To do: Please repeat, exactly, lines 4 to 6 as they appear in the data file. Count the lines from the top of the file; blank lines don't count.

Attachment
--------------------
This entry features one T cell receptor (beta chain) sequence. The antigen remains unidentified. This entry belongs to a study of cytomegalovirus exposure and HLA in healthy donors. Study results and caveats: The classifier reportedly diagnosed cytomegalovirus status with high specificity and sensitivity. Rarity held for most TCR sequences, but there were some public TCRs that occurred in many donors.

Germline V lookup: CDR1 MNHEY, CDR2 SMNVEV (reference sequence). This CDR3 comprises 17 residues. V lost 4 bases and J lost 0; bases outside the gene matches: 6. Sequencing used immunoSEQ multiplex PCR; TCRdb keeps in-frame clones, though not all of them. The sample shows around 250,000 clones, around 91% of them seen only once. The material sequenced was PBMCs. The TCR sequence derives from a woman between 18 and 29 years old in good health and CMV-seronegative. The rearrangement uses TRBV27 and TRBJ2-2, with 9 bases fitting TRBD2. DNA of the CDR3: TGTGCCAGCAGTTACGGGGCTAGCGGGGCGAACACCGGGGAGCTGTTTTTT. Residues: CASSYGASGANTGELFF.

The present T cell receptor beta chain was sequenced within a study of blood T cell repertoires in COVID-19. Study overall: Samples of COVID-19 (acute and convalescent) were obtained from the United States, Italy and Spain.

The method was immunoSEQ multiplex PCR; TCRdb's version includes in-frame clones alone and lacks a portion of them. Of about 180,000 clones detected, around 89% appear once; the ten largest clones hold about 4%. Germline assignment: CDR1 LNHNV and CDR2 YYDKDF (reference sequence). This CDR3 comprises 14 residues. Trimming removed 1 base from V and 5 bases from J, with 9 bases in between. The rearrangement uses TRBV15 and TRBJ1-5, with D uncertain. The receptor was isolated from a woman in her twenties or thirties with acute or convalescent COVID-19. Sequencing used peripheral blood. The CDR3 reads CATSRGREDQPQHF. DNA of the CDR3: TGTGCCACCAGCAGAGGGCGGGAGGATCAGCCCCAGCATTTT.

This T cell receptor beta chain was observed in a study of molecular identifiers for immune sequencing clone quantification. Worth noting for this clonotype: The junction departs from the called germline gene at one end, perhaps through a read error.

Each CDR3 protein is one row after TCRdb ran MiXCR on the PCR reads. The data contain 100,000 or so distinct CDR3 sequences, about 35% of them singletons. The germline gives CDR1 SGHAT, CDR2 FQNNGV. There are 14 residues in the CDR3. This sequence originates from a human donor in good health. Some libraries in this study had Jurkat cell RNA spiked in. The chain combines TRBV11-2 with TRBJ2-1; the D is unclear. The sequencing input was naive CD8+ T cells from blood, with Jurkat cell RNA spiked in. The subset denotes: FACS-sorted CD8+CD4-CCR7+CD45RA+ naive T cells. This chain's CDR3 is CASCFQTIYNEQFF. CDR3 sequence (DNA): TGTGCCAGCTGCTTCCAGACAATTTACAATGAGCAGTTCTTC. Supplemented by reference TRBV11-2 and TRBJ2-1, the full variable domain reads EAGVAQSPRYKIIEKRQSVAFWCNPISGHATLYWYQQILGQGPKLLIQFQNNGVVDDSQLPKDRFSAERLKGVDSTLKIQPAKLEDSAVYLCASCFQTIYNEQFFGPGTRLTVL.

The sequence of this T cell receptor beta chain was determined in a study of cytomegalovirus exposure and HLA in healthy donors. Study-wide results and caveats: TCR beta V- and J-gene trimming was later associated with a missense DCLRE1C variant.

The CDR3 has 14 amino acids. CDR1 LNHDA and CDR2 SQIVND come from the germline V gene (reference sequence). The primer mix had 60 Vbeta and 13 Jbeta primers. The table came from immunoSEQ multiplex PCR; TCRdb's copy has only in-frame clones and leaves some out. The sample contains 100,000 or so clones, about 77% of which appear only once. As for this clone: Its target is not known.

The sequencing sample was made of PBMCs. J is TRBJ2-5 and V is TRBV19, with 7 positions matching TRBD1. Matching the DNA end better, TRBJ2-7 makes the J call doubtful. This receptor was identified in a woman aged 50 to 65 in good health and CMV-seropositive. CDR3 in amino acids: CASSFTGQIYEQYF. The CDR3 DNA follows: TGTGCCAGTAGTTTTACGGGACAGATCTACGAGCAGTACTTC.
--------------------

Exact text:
The method was immunoSEQ multiplex PCR; TCRdb's version includes in-frame clones alone and lacks a portion of them. Of about 180,000 clones detected, around 89% appear once; the ten largest clones hold about 4%. Germline assignment: CDR1 LNHNV and CDR2 YYDKDF (reference sequence). This CDR3 comprises 14 residues. Trimming removed 1 base from V and 5 bases from J, with 9 bases in between. The rearrangement uses TRBV15 and TRBJ1-5, with D uncertain. The receptor was isolated from a woman in her twenties or thirties with acute or convalescent COVID-19. Sequencing used peripheral blood. The CDR3 reads CATSRGREDQPQHF. DNA of the CDR3: TGTGCCACCAGCAGAGGGCGGGAGGATCAGCCCCAGCATTTT.

This T cell receptor beta chain was observed in a study of molecular identifiers for immune sequencing clone quantification. Worth noting for this clonotype: The junction departs from the called germline gene at one end, perhaps through a read error.

Each CDR3 protein is one row after TCRdb ran MiXCR on the PCR reads. The data contain 100,000 or so distinct CDR3 sequences, about 35% of them singletons. The germline gives CDR1 SGHAT, CDR2 FQNNGV. There are 14 residues in the CDR3. This sequence originates from a human donor in good health. Some libraries in this study had Jurkat cell RNA spiked in. The chain combines TRBV11-2 with TRBJ2-1; the D is unclear. The sequencing input was naive CD8+ T cells from blood, with Jurkat cell RNA spiked in. The subset denotes: FACS-sorted CD8+CD4-CCR7+CD45RA+ naive T cells. This chain's CDR3 is CASCFQTIYNEQFF. CDR3 sequence (DNA): TGTGCCAGCTGCTTCCAGACAATTTACAATGAGCAGTTCTTC. Supplemented by reference TRBV11-2 and TRBJ2-1, the full variable domain reads EAGVAQSPRYKIIEKRQSVAFWCNPISGHATLYWYQQILGQGPKLLIQFQNNGVVDDSQLPKDRFSAERLKGVDSTLKIQPAKLEDSAVYLCASCFQTIYNEQFFGPGTRLTVL.